Forests have primal health-giving powers.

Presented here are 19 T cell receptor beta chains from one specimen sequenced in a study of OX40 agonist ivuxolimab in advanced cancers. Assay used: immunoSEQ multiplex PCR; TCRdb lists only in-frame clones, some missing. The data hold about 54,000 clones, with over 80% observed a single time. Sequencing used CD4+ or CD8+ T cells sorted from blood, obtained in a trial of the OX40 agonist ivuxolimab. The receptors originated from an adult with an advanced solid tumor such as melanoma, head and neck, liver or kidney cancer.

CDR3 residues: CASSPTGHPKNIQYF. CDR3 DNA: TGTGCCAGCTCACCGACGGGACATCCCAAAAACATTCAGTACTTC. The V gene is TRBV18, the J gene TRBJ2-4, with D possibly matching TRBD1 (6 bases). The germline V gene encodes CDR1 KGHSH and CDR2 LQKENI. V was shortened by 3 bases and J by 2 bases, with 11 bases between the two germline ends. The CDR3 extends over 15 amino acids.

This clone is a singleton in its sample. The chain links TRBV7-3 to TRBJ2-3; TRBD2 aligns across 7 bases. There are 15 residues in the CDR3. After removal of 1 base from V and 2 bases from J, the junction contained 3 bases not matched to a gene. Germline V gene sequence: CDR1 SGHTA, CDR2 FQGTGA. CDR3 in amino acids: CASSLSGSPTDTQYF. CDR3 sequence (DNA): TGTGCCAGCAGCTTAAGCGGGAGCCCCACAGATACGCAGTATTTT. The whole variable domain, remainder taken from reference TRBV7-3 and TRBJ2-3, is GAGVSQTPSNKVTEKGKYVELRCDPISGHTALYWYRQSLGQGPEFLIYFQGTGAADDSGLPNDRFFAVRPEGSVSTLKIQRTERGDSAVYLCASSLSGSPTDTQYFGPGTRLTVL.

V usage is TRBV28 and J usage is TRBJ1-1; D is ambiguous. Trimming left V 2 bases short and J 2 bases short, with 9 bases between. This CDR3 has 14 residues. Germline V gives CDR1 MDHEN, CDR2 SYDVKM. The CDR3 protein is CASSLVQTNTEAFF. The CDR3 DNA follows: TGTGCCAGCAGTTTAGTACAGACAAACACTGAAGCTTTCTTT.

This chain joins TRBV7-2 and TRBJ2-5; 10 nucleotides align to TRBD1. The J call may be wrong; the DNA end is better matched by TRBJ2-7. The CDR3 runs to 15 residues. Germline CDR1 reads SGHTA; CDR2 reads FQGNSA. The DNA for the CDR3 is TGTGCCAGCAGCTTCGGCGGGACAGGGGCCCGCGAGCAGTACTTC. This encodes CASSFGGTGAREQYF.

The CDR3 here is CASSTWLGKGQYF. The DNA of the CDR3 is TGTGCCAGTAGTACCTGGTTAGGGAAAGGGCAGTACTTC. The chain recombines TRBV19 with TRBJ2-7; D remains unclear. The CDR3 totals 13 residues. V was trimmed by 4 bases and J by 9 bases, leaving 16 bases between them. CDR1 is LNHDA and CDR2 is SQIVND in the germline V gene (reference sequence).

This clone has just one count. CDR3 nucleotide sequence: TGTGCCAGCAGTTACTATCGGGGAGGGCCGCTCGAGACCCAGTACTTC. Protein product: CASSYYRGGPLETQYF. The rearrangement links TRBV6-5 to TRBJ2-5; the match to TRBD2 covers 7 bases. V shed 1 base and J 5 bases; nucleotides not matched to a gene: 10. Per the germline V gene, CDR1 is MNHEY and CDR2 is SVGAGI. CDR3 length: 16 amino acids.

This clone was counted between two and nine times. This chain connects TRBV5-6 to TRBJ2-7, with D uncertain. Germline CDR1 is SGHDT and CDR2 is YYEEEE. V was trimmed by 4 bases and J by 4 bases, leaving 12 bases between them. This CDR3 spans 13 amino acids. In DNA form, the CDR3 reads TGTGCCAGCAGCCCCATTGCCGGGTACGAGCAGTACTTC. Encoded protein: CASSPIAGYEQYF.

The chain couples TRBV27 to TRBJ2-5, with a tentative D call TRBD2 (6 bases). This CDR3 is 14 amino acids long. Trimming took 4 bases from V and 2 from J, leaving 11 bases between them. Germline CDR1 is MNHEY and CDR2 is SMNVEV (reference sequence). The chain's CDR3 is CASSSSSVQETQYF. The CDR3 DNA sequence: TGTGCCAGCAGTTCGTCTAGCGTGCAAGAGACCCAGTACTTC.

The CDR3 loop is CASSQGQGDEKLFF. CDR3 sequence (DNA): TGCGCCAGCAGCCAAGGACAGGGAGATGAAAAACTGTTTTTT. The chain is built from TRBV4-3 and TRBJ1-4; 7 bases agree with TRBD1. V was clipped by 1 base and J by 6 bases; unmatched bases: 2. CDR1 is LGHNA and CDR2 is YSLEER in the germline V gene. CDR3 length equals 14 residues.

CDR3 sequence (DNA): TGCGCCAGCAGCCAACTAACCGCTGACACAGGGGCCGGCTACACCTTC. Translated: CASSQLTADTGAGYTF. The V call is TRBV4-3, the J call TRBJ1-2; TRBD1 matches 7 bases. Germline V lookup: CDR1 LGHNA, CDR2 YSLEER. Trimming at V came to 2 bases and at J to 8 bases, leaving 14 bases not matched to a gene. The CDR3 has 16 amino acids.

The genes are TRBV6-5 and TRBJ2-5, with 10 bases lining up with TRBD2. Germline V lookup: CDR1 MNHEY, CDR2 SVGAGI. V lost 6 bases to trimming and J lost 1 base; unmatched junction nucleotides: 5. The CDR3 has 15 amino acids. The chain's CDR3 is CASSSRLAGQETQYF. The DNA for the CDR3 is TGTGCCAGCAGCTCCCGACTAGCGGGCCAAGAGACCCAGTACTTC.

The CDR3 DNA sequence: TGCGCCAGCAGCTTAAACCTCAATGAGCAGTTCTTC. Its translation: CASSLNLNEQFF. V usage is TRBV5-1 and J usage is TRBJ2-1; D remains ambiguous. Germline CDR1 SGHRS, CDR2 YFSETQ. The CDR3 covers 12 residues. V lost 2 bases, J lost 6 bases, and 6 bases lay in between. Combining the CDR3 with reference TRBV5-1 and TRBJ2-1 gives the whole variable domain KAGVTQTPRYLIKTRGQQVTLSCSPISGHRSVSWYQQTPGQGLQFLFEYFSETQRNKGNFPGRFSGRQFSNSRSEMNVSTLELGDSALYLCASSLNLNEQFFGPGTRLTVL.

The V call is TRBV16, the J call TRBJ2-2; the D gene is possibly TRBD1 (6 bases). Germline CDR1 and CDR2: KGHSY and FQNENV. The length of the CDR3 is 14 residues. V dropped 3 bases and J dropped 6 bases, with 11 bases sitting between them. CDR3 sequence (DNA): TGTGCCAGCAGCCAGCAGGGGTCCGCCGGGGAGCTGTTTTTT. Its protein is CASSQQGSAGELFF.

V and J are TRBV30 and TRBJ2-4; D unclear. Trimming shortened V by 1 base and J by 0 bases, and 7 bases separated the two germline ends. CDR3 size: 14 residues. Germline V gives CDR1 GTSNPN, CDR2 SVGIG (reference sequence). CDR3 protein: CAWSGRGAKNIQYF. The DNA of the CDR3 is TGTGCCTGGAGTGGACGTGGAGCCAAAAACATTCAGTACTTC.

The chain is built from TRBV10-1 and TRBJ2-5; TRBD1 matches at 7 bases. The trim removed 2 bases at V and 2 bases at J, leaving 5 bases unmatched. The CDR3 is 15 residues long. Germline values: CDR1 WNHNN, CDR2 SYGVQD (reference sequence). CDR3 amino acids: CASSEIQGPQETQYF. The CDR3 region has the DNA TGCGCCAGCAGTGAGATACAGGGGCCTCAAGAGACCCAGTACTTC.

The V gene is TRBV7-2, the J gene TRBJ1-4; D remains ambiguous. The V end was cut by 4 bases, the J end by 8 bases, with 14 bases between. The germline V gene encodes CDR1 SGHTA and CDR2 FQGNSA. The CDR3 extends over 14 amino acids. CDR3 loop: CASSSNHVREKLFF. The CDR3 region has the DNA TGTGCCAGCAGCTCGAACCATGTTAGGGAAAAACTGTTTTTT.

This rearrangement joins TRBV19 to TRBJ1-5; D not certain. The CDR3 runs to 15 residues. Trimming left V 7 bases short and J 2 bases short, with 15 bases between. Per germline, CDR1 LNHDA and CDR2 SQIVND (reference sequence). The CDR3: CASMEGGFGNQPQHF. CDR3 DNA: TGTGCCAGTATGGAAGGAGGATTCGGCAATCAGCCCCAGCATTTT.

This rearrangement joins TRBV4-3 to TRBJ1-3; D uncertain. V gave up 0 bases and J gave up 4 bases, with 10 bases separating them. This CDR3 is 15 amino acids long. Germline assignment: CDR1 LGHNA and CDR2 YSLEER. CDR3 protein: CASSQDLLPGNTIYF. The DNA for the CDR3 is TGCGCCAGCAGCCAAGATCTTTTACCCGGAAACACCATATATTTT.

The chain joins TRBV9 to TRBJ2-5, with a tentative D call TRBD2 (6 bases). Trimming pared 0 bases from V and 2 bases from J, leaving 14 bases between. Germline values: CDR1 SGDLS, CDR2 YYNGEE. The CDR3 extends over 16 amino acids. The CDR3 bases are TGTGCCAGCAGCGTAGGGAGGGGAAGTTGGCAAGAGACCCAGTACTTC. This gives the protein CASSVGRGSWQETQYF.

By simply immersing our 5 senses in nature - connecting with it through sight, hearing, taste, smell and touch, we can bridge the gap between us and the natural world. The restorative power of forests and green space has been acknowledged for millennia. 2,500 years ago, Cyrus the Great built lush green gardens in the crowded capital of Persia with the intention of improving the overall health and sense of calm of his people. In Japan, “forest bathing” or “shinrin-yoku” is not only commonly practiced but has actually been part of the national health program for 35 years. Shirin-yoku means bathing in the forest atmosphere, or taking in the forest through our senses. Japan’s leading scholar on forest medicine argues that the human body is made to adapt to a natural environment and that “forest therapy is not about curing the body after it develops a sickness. It’s about developing a body that does not easily get sick.” While forest therapy can be guided experience and there are special centers for it as well, you can forest-bathe on your own and anywhere in the world – wherever there are trees; you don’t even need a forest, you can do shinrin-yoku anywhere – in a nearby park or in your garden. The trick is to engage all your senses and let nature enter through your eyes, nose, nose, mouth, ears, hands and feet. Look at the different hues of greens in the trees and leaves, smell the natural aromatherapy, taste the freshness of the air, listen to the rustle of the leaves and the ground beneath your feet, touch the bark of a tree with your palm, or even lie on the ground. So next time you need a reset, find some trees - open your senses and cross the bridge to natural calm and centeredness.